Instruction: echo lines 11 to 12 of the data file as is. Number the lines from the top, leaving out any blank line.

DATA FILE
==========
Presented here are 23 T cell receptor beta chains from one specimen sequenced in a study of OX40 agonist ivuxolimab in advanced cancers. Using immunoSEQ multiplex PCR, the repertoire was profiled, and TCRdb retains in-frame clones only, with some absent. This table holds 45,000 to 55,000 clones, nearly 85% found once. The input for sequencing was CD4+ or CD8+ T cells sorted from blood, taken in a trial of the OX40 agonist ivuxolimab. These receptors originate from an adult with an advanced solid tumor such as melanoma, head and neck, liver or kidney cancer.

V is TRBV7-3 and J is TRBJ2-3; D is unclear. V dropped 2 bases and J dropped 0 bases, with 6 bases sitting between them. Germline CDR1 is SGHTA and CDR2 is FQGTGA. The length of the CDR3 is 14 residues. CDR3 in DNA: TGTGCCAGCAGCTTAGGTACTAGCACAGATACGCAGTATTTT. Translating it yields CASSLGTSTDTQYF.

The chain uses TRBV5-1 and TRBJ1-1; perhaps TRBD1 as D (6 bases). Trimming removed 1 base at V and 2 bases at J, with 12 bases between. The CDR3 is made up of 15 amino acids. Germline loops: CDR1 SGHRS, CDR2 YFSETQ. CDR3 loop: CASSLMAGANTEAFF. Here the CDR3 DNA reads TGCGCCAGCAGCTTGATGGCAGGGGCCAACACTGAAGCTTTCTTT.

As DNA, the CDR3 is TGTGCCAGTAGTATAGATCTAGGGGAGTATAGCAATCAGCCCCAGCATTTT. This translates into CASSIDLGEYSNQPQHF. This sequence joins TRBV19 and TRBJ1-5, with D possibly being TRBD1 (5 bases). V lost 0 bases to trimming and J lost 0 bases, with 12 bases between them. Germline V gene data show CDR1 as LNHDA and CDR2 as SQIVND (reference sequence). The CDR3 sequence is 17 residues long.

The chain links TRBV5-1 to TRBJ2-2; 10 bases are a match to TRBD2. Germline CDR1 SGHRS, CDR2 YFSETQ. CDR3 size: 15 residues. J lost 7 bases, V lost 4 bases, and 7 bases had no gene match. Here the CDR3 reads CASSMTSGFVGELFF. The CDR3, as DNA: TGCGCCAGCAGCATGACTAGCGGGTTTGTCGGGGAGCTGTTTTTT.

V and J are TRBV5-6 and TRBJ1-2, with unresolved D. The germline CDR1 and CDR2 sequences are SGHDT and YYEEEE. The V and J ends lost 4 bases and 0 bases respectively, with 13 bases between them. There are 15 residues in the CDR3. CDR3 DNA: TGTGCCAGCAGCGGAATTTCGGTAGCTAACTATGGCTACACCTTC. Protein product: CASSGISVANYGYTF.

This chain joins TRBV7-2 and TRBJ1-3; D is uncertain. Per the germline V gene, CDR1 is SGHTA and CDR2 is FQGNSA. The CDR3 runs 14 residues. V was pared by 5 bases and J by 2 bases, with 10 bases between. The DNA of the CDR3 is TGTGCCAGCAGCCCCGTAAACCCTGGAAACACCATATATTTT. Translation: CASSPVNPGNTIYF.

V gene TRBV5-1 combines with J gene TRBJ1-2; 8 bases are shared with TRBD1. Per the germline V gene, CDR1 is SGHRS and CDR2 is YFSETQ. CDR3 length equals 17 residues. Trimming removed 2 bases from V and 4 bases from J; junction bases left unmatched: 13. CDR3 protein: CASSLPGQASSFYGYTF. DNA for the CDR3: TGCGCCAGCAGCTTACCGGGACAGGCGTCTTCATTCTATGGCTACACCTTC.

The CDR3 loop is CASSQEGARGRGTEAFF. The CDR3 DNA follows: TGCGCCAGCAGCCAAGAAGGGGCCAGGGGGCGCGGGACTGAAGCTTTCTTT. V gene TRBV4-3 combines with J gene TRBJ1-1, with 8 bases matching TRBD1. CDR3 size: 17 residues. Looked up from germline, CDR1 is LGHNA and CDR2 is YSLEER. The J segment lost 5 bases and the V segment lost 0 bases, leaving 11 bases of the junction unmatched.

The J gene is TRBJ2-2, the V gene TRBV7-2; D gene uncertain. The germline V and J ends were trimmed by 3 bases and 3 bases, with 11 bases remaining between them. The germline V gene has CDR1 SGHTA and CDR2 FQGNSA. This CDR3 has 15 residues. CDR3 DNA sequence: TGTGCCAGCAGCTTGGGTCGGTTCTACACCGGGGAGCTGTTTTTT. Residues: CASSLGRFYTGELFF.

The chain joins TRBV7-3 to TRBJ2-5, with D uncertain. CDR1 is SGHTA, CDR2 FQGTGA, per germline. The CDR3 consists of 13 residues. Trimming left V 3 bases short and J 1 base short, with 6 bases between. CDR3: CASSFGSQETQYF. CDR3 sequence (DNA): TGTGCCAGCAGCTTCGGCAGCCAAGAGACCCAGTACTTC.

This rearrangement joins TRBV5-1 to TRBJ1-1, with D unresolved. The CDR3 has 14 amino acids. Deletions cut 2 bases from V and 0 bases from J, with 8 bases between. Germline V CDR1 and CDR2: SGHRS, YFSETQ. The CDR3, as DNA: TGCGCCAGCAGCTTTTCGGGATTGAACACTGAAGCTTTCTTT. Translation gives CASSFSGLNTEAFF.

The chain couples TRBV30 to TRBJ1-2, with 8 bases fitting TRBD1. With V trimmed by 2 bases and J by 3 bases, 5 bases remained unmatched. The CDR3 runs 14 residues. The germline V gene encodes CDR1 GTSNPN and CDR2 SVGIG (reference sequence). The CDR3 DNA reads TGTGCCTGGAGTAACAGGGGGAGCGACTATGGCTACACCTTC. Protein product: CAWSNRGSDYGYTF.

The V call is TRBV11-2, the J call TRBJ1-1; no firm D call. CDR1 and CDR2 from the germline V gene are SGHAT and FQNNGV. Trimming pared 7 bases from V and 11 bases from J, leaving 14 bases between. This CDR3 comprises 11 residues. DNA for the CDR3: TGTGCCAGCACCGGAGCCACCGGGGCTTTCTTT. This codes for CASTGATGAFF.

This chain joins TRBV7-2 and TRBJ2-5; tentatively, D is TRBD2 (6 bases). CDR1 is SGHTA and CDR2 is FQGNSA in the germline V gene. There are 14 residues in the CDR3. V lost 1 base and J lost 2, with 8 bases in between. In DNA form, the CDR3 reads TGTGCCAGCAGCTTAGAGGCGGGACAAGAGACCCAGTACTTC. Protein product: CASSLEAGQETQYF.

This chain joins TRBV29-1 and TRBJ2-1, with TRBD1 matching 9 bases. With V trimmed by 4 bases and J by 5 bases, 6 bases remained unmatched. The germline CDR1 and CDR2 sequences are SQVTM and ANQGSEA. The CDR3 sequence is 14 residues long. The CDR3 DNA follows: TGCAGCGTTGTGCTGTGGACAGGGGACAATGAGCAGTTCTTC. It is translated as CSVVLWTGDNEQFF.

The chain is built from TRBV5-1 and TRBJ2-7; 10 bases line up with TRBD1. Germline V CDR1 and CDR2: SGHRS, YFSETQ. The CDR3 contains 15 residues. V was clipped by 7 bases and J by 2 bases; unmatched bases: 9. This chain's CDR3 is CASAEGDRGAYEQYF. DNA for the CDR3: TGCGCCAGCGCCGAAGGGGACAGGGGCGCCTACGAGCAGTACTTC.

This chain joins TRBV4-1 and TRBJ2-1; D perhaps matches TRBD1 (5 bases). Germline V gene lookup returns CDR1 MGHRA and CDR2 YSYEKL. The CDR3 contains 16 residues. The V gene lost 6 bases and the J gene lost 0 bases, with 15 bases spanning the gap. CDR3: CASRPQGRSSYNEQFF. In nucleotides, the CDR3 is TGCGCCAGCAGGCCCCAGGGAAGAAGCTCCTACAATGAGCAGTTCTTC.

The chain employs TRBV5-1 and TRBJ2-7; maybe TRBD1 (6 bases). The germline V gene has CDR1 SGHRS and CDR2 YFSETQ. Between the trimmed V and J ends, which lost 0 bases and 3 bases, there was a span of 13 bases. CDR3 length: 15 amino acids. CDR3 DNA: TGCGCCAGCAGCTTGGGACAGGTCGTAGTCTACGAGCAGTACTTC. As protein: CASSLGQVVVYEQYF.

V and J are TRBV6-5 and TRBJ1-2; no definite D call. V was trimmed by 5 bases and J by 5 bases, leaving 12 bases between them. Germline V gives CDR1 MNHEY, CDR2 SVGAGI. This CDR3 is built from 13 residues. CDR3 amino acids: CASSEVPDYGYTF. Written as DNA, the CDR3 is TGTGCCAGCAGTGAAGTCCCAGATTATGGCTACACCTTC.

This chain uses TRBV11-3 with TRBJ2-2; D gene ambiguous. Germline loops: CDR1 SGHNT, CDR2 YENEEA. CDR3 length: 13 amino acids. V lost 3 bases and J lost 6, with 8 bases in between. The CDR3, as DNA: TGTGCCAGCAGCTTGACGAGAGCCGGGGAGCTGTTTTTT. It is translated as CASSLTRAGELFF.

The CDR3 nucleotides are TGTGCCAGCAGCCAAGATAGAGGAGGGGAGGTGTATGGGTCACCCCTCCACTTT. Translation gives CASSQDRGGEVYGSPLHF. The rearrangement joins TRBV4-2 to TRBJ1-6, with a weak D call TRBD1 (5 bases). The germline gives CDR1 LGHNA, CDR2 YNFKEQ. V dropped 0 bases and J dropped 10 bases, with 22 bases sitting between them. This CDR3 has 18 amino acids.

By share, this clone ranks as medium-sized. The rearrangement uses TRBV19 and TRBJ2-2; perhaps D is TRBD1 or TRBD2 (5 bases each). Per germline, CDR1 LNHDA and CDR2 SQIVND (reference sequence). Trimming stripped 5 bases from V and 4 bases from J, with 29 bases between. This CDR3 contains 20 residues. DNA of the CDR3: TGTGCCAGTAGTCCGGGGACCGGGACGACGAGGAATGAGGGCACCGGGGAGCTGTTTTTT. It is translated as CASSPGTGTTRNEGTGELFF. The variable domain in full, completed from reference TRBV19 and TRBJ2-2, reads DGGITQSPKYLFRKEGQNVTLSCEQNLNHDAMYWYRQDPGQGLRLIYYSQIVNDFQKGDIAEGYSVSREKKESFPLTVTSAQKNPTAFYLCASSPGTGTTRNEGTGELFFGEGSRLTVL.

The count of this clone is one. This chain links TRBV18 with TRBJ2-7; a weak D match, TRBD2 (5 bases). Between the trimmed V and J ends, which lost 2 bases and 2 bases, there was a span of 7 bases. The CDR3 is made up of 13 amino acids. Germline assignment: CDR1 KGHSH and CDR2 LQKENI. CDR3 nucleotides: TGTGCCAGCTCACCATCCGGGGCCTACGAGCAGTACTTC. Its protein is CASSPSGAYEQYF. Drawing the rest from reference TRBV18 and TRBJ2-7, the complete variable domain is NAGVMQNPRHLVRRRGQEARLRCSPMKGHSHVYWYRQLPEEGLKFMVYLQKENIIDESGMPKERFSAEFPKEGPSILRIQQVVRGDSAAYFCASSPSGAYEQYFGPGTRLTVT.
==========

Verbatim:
The chain joins TRBV7-3 to TRBJ2-5, with D uncertain. CDR1 is SGHTA, CDR2 FQGTGA, per germline. The CDR3 consists of 13 residues. Trimming left V 3 bases short and J 1 base short, with 6 bases between. CDR3: CASSFGSQETQYF. CDR3 sequence (DNA): TGTGCCAGCAGCTTCGGCAGCCAAGAGACCCAGTACTTC.

This rearrangement joins TRBV5-1 to TRBJ1-1, with D unresolved. The CDR3 has 14 amino acids. Deletions cut 2 bases from V and 0 bases from J, with 8 bases between. Germline V CDR1 and CDR2: SGHRS, YFSETQ. The CDR3, as DNA: TGCGCCAGCAGCTTTTCGGGATTGAACACTGAAGCTTTCTTT. Translation gives CASSFSGLNTEAFF.